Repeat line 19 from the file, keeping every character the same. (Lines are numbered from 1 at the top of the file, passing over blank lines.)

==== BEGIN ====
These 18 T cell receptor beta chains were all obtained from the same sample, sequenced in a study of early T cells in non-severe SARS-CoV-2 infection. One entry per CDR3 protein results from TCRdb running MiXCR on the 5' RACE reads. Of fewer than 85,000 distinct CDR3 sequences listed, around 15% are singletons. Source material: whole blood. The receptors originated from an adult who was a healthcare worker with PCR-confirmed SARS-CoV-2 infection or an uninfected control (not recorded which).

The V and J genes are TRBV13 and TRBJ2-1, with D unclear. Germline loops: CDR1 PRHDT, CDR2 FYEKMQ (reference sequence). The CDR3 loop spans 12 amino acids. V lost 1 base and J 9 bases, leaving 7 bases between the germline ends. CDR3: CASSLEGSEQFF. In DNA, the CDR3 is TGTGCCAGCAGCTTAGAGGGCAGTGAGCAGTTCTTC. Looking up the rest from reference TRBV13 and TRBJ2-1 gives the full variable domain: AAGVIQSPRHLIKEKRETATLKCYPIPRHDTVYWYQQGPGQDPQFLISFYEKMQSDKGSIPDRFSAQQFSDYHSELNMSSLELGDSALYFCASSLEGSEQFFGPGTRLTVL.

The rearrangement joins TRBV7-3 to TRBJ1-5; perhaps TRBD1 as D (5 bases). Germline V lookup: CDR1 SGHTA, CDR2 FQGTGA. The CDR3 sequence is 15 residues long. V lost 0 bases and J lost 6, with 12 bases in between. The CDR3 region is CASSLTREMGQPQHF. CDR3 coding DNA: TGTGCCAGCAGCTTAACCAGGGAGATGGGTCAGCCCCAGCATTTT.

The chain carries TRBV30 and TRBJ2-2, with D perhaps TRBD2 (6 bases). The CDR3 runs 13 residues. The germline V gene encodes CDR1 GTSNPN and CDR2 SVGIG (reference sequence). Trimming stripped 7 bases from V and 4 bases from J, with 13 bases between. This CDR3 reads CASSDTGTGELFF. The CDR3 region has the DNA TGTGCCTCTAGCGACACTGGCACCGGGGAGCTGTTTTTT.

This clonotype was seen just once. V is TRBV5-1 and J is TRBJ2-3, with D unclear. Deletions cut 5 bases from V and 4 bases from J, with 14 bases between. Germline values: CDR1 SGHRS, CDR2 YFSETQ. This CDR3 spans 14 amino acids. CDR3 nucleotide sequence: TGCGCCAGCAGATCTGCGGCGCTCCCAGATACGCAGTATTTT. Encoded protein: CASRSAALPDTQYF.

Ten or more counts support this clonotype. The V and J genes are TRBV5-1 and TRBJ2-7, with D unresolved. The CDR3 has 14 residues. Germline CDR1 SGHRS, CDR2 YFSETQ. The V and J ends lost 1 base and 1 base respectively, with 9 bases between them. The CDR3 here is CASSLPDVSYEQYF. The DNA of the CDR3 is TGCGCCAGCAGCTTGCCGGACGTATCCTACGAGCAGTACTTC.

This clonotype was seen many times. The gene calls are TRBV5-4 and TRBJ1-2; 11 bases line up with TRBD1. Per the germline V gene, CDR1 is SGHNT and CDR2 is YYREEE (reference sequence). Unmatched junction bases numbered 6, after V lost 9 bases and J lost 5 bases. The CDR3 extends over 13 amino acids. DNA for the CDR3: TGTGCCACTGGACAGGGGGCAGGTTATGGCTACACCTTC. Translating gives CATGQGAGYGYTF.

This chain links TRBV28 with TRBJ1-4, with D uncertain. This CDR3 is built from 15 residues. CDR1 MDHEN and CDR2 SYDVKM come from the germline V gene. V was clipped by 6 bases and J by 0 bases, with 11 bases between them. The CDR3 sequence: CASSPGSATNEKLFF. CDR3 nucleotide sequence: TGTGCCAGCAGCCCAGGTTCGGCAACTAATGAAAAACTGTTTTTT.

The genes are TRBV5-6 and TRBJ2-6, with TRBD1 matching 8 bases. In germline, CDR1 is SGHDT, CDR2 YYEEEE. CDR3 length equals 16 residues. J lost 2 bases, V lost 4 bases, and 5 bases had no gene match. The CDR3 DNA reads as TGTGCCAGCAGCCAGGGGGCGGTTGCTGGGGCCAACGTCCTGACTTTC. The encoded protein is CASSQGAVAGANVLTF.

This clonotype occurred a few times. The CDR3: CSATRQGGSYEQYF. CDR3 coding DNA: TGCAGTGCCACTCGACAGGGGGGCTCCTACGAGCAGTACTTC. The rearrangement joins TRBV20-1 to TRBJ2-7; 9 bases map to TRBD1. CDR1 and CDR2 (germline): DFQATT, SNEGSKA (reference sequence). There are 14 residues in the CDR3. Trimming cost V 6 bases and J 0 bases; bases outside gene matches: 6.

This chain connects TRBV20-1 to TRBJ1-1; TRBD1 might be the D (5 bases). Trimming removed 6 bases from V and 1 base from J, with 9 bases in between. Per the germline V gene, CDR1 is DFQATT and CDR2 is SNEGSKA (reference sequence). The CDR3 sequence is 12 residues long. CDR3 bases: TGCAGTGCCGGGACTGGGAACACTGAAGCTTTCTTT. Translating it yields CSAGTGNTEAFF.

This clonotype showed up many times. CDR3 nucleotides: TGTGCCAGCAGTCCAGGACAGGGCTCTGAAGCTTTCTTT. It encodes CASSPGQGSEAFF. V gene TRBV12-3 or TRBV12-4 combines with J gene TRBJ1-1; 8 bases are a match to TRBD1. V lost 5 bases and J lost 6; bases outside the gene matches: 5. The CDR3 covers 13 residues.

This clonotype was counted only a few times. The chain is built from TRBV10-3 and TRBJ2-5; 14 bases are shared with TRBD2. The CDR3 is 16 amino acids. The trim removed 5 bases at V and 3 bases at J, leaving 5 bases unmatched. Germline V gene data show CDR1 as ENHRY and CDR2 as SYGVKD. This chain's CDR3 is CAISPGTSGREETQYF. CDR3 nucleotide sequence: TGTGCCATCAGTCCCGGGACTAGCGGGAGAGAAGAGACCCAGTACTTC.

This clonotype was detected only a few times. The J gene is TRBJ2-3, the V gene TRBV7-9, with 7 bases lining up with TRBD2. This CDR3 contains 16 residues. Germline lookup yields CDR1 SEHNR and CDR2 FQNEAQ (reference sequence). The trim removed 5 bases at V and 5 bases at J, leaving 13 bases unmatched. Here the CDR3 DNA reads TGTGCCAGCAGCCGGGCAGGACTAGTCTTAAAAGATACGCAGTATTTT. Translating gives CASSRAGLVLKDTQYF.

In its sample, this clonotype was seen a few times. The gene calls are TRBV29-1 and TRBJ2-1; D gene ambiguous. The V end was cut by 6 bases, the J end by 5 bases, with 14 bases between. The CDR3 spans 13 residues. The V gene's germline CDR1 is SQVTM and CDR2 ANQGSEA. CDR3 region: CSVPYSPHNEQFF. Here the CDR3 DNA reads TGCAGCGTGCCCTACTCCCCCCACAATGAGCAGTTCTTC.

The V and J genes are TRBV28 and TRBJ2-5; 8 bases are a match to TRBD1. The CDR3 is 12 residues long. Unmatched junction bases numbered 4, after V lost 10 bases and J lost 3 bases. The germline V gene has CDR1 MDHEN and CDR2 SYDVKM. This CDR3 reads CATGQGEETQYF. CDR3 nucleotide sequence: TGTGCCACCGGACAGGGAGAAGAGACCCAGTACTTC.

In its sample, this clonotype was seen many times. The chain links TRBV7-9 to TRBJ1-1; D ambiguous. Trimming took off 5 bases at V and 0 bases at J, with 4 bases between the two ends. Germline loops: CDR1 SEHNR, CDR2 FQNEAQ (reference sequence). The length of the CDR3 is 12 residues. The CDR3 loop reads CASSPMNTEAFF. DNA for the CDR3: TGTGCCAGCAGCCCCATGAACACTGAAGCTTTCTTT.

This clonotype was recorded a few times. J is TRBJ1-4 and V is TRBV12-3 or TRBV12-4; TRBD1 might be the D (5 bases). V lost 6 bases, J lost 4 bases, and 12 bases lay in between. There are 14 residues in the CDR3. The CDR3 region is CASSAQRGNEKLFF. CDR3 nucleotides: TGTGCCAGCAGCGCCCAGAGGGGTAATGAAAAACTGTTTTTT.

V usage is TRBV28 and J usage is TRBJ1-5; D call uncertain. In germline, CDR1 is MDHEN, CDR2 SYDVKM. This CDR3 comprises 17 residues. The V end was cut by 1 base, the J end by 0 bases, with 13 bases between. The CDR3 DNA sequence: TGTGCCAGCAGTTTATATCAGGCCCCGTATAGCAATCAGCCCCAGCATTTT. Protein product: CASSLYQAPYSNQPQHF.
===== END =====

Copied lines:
V usage is TRBV28 and J usage is TRBJ1-5; D call uncertain. In germline, CDR1 is MDHEN, CDR2 SYDVKM. This CDR3 comprises 17 residues. The V end was cut by 1 base, the J end by 0 bases, with 13 bases between. The CDR3 DNA sequence: TGTGCCAGCAGTTTATATCAGGCCCCGTATAGCAATCAGCCCCAGCATTTT. Protein product: CASSLYQAPYSNQPQHF.